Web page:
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Bristol Herald Courier photo by David Crigger via AP / Kyle Busch drives on the dirt at Tennessee's Bristol Motor Speedway during a NASCAR Cup Series practice Friday. Sunday afternoon's race will mark the first time the top-tier series has competed on dirt since 1970.

Don't wear white to Bristol Motor Speedway this weekend. Pack a pair of goggles and be prepared to get really dirty.

The East Tennessee venue has trucked 23,000 cubic yards of dirt into its famed bullring to host NASCAR's first Cup Series race on literal earth since 1970. This wild experiment was pushed by broadcast partner Fox at the same time NASCAR was looking to diversify a schedule that had turned stale.

Speedway Motorsports, which counts Bristol among the many tracks it owns, said it was game — elbowing out Tony Stewart and his well-established Eldora Speedway, a dirt track in Ohio — and offered up "The Last Great Coliseum" for Sunday's adventure.

Once one of the toughest tickets in all of sports with a 55-race sellout streak from 1982 through 2010, Bristol lost some of its luster when its spring race date bounced from as early as mid-March to as late as mid-April. Fans grew tired of expensive local hotel rates and unpredictable weather — it snowed during the 2006 race weekend — but a dirt race gives Bristol a chance to reestablish itself as a bucket list event.

The buzz hasn't stopped since the race was announced last year, and Bristol, which hosted the World of Outlaws' Sprint Cars on dirt in 2000 and 2001, began the enormous project.

Steve Swift, the senior vice president of operations and development at Speedway Motorsports, traveled to 18 dirt sites in a 150-mile radius to find the perfect native, red Tennessee clay for the job. Swift said he sent the samples to "a gentleman out in California by the nickname of Dr. Dirt" for analysis.

Ed Davis, a scientist/farmer/dirt racing enthusiast at S&E Organic Farms in Bakersfield, California, whittled the samples down to three for this weekend's action. The third-tier Truck Series will compete Saturday night at Bristol, with the second-tier Xfinity Series off until next month.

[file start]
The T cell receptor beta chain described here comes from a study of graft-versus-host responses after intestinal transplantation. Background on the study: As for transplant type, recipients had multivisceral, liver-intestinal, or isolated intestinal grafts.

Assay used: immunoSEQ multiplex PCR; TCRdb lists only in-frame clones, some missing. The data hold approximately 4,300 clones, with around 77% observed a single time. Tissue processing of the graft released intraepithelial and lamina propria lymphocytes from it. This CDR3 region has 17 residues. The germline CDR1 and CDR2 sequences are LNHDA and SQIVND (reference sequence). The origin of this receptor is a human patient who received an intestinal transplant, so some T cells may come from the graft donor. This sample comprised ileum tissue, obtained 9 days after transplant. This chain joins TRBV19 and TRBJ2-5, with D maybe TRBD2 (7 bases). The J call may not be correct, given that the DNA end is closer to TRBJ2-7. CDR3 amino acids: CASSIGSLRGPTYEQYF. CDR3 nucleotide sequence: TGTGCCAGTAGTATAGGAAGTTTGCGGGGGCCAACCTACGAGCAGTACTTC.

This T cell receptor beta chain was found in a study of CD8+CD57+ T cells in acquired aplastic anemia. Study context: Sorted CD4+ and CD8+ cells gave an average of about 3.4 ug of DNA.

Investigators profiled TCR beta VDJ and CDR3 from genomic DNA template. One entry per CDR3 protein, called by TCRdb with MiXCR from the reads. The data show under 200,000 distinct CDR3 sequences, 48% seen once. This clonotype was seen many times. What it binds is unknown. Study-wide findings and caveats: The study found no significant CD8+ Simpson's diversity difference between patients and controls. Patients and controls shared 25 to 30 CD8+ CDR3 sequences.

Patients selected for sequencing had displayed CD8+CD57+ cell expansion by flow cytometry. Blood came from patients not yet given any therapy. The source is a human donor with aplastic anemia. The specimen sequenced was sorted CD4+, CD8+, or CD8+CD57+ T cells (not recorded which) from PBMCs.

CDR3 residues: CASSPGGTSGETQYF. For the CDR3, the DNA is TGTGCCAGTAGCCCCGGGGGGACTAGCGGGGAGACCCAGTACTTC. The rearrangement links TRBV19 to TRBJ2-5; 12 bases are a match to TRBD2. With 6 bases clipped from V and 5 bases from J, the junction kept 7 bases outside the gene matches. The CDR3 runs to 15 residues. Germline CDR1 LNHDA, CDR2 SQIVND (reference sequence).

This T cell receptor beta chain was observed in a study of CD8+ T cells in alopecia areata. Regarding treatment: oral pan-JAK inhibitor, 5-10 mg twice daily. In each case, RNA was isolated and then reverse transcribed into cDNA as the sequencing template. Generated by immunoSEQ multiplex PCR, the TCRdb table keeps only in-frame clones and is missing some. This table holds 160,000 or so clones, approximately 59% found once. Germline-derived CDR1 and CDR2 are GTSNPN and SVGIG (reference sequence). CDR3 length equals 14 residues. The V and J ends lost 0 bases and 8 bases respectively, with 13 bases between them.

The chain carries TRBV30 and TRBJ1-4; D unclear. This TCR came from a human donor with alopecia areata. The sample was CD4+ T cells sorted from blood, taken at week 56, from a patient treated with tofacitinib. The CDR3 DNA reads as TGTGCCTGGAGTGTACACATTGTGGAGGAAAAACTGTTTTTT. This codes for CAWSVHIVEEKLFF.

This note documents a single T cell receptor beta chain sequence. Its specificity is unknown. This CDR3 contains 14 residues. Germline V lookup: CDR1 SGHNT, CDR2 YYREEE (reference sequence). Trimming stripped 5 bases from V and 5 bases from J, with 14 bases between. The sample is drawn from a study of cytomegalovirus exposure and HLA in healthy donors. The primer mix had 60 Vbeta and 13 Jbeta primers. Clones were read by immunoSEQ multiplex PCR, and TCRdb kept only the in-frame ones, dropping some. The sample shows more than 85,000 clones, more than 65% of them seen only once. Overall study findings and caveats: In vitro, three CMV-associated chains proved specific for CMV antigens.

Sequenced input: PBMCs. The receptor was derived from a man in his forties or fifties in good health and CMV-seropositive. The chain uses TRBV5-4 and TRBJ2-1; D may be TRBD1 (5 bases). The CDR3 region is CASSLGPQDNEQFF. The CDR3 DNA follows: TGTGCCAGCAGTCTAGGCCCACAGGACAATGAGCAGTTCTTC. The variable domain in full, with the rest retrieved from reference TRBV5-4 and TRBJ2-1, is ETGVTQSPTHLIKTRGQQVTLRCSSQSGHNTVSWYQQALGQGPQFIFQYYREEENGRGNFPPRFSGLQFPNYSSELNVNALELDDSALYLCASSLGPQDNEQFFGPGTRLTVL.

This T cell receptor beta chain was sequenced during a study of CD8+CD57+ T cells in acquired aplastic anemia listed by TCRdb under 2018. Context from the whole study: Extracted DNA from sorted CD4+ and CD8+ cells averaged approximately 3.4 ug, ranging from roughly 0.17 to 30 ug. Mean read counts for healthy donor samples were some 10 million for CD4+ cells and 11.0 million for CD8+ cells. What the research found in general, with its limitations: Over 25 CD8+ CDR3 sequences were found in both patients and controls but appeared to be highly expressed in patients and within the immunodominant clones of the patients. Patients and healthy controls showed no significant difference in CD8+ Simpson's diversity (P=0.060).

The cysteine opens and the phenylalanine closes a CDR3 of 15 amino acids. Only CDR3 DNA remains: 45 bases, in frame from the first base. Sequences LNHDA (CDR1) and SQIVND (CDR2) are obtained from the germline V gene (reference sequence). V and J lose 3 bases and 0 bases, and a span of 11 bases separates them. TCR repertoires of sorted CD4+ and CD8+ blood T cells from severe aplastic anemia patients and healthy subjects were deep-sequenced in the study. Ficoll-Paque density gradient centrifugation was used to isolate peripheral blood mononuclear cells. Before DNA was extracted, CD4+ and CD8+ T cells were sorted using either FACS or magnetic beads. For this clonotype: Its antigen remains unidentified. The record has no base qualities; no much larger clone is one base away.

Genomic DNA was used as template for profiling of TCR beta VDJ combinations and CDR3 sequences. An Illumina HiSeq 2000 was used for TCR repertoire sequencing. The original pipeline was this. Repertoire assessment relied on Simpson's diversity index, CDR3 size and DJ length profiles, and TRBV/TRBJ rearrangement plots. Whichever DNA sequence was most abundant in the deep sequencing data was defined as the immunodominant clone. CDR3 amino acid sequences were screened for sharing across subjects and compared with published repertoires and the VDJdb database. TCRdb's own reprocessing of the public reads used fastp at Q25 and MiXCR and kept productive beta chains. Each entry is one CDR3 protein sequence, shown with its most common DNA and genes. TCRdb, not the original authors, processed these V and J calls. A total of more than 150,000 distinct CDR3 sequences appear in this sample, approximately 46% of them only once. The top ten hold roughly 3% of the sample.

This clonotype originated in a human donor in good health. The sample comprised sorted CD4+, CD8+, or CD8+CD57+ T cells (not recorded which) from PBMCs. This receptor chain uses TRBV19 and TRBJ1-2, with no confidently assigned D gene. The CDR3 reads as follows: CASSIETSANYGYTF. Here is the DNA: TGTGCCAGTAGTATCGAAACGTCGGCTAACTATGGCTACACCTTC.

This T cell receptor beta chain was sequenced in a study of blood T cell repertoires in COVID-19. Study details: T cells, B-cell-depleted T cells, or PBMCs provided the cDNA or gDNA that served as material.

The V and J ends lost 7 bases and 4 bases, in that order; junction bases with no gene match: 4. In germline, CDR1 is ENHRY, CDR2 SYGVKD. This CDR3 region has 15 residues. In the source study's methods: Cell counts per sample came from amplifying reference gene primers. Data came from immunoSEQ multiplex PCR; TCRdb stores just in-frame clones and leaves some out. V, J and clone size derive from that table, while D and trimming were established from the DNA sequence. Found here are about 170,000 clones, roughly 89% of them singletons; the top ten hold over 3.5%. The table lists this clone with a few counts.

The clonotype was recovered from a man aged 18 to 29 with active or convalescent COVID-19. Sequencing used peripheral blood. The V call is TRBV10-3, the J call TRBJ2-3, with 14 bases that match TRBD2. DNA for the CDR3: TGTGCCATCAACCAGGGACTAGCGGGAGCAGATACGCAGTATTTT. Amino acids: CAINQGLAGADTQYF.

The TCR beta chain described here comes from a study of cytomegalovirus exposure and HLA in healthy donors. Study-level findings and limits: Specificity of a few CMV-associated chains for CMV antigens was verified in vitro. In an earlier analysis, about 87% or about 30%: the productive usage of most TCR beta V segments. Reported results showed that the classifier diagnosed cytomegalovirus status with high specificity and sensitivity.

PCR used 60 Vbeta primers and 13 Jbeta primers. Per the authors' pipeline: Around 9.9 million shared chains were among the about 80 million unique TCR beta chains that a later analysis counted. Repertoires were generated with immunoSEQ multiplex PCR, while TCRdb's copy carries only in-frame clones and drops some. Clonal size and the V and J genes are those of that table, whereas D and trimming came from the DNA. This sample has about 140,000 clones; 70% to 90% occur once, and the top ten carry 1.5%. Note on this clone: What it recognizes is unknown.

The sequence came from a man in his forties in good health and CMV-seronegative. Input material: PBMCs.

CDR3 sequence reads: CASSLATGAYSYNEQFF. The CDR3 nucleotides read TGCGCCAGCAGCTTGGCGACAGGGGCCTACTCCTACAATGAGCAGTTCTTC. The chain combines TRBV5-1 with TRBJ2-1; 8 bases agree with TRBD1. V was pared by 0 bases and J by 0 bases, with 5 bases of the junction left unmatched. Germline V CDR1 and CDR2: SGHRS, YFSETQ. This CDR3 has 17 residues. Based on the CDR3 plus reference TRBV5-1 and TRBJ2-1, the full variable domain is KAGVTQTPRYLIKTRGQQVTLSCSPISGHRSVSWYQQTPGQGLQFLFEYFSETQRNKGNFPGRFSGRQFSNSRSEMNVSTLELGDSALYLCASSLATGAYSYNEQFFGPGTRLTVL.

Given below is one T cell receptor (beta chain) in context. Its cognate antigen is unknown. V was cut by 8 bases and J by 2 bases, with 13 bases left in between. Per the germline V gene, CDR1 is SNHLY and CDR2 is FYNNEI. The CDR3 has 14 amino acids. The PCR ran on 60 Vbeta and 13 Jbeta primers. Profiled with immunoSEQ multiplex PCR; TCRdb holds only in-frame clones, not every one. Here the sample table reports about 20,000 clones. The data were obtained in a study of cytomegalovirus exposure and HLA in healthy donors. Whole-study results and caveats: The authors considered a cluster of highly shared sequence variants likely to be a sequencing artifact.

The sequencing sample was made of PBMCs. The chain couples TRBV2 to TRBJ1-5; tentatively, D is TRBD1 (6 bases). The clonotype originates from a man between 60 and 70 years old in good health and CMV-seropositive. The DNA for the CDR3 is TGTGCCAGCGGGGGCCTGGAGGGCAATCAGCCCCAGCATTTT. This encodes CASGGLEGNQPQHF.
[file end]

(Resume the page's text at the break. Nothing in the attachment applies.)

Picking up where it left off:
A layer of sawdust was spread over the 0.533-mile concrete oval, and then 2,300 truckloads of dirt were dumped on the track. The next layer is soil from the Outlaws races two decades ago, followed by dirt from a campground near the track and a final top layer from nearby Bluff City.

The track is done, and Bristol successfully hosted Late Model cars in races all last week as a tuneup for NASCAR's visit. The Bristol Dirt Nationals drew a handful of current Cup Series drivers who wanted to get a look at the surface, and they included Kyle Larson, one of the nation's most successful drivers on dirt.

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Bristol Herald Courier photo by David Crigger via AP / Coleby Frye, left, and Travis Stemler make contact in the first turn at Bristol Motor Speedway during a Super Late Model heat on March 19. NASCAR Cup Series drivers were among those who competed in races last week at the Tennessee track in preparation for this weekend's competition.

Larson was pleasantly surprised by the track because a weekend of racing last November at The Dirt Track at Charlotte, another Speedway Motorsports property, was a dusty disaster.

"I get to race on a lot of different track surfaces, and dirt and the orange clay is always hit or miss. It's either good or it's really bad," the Hendrick Motorsports driver said. "How Charlotte was last year, I think a lot of people were worried. But Bristol, the car I raced last week, once they let the track get slick and start getting dark and black, it really widened the groove out, and the pace slowed down and the racing got really good.